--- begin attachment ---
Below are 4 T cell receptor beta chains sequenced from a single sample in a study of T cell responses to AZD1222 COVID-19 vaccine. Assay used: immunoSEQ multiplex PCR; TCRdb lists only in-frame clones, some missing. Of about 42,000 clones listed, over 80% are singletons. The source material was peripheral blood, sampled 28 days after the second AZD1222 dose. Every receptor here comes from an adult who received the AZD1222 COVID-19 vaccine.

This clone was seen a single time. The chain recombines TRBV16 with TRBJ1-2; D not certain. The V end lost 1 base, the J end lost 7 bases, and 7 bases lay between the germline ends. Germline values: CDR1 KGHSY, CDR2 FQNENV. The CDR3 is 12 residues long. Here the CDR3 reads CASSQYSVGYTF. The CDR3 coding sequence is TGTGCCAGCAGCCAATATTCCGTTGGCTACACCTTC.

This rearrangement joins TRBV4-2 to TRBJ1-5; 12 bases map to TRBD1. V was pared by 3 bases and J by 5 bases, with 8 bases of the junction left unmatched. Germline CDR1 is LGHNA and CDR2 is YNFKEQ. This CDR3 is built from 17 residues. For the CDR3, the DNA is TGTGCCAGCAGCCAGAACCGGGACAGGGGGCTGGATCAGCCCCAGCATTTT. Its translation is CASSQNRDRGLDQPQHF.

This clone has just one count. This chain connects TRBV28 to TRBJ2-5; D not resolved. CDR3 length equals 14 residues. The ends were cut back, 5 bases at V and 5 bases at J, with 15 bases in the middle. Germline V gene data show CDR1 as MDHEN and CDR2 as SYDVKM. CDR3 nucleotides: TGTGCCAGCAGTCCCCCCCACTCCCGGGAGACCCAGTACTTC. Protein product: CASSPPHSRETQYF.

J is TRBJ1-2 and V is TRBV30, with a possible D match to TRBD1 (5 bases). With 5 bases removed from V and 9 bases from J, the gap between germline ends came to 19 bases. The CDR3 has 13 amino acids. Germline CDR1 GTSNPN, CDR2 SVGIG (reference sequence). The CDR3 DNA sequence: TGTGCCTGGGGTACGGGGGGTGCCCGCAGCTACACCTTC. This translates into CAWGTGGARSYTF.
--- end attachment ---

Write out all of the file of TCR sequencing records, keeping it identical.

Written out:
Below are 4 T cell receptor beta chains sequenced from a single sample in a study of T cell responses to AZD1222 COVID-19 vaccine. Assay used: immunoSEQ multiplex PCR; TCRdb lists only in-frame clones, some missing. Of about 42,000 clones listed, over 80% are singletons. The source material was peripheral blood, sampled 28 days after the second AZD1222 dose. Every receptor here comes from an adult who received the AZD1222 COVID-19 vaccine.

This clone was seen a single time. The chain recombines TRBV16 with TRBJ1-2; D not certain. The V end lost 1 base, the J end lost 7 bases, and 7 bases lay between the germline ends. Germline values: CDR1 KGHSY, CDR2 FQNENV. The CDR3 is 12 residues long. Here the CDR3 reads CASSQYSVGYTF. The CDR3 coding sequence is TGTGCCAGCAGCCAATATTCCGTTGGCTACACCTTC.

This rearrangement joins TRBV4-2 to TRBJ1-5; 12 bases map to TRBD1. V was pared by 3 bases and J by 5 bases, with 8 bases of the junction left unmatched. Germline CDR1 is LGHNA and CDR2 is YNFKEQ. This CDR3 is built from 17 residues. For the CDR3, the DNA is TGTGCCAGCAGCCAGAACCGGGACAGGGGGCTGGATCAGCCCCAGCATTTT. Its translation is CASSQNRDRGLDQPQHF.

This clone has just one count. This chain connects TRBV28 to TRBJ2-5; D not resolved. CDR3 length equals 14 residues. The ends were cut back, 5 bases at V and 5 bases at J, with 15 bases in the middle. Germline V gene data show CDR1 as MDHEN and CDR2 as SYDVKM. CDR3 nucleotides: TGTGCCAGCAGTCCCCCCCACTCCCGGGAGACCCAGTACTTC. Protein product: CASSPPHSRETQYF.

J is TRBJ1-2 and V is TRBV30, with a possible D match to TRBD1 (5 bases). With 5 bases removed from V and 9 bases from J, the gap between germline ends came to 19 bases. The CDR3 has 13 amino acids. Germline CDR1 GTSNPN, CDR2 SVGIG (reference sequence). The CDR3 DNA sequence: TGTGCCTGGGGTACGGGGGGTGCCCGCAGCTACACCTTC. This translates into CAWGTGGARSYTF.